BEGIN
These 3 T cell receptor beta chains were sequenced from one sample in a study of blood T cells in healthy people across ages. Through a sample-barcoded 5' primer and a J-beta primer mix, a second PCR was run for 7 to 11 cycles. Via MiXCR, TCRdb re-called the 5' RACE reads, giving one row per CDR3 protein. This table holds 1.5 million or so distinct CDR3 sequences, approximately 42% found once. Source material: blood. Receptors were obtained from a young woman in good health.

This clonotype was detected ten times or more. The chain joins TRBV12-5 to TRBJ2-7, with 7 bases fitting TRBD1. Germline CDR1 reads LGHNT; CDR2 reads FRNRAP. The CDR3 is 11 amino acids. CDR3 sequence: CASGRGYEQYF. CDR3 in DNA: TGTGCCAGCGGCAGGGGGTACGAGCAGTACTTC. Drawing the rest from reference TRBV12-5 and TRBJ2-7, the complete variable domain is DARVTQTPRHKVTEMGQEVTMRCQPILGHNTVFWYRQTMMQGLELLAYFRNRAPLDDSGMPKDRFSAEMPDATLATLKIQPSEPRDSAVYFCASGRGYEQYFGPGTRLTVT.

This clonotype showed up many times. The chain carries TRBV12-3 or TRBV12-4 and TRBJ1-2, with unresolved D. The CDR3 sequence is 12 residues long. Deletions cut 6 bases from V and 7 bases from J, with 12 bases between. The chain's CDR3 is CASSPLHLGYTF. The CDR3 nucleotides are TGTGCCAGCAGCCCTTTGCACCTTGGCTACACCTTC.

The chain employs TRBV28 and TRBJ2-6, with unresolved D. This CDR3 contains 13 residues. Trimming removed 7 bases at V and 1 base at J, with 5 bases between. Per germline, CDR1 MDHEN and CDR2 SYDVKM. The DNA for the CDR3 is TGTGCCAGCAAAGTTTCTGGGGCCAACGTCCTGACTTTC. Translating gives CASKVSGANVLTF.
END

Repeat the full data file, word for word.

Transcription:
These 3 T cell receptor beta chains were sequenced from one sample in a study of blood T cells in healthy people across ages. Through a sample-barcoded 5' primer and a J-beta primer mix, a second PCR was run for 7 to 11 cycles. Via MiXCR, TCRdb re-called the 5' RACE reads, giving one row per CDR3 protein. This table holds 1.5 million or so distinct CDR3 sequences, approximately 42% found once. Source material: blood. Receptors were obtained from a young woman in good health.

This clonotype was detected ten times or more. The chain joins TRBV12-5 to TRBJ2-7, with 7 bases fitting TRBD1. Germline CDR1 reads LGHNT; CDR2 reads FRNRAP. The CDR3 is 11 amino acids. CDR3 sequence: CASGRGYEQYF. CDR3 in DNA: TGTGCCAGCGGCAGGGGGTACGAGCAGTACTTC. Drawing the rest from reference TRBV12-5 and TRBJ2-7, the complete variable domain is DARVTQTPRHKVTEMGQEVTMRCQPILGHNTVFWYRQTMMQGLELLAYFRNRAPLDDSGMPKDRFSAEMPDATLATLKIQPSEPRDSAVYFCASGRGYEQYFGPGTRLTVT.

This clonotype showed up many times. The chain carries TRBV12-3 or TRBV12-4 and TRBJ1-2, with unresolved D. The CDR3 sequence is 12 residues long. Deletions cut 6 bases from V and 7 bases from J, with 12 bases between. The chain's CDR3 is CASSPLHLGYTF. The CDR3 nucleotides are TGTGCCAGCAGCCCTTTGCACCTTGGCTACACCTTC.

The chain employs TRBV28 and TRBJ2-6, with unresolved D. This CDR3 contains 13 residues. Trimming removed 7 bases at V and 1 base at J, with 5 bases between. Per germline, CDR1 MDHEN and CDR2 SYDVKM. The DNA for the CDR3 is TGTGCCAGCAAAGTTTCTGGGGCCAACGTCCTGACTTTC. Translating gives CASKVSGANVLTF.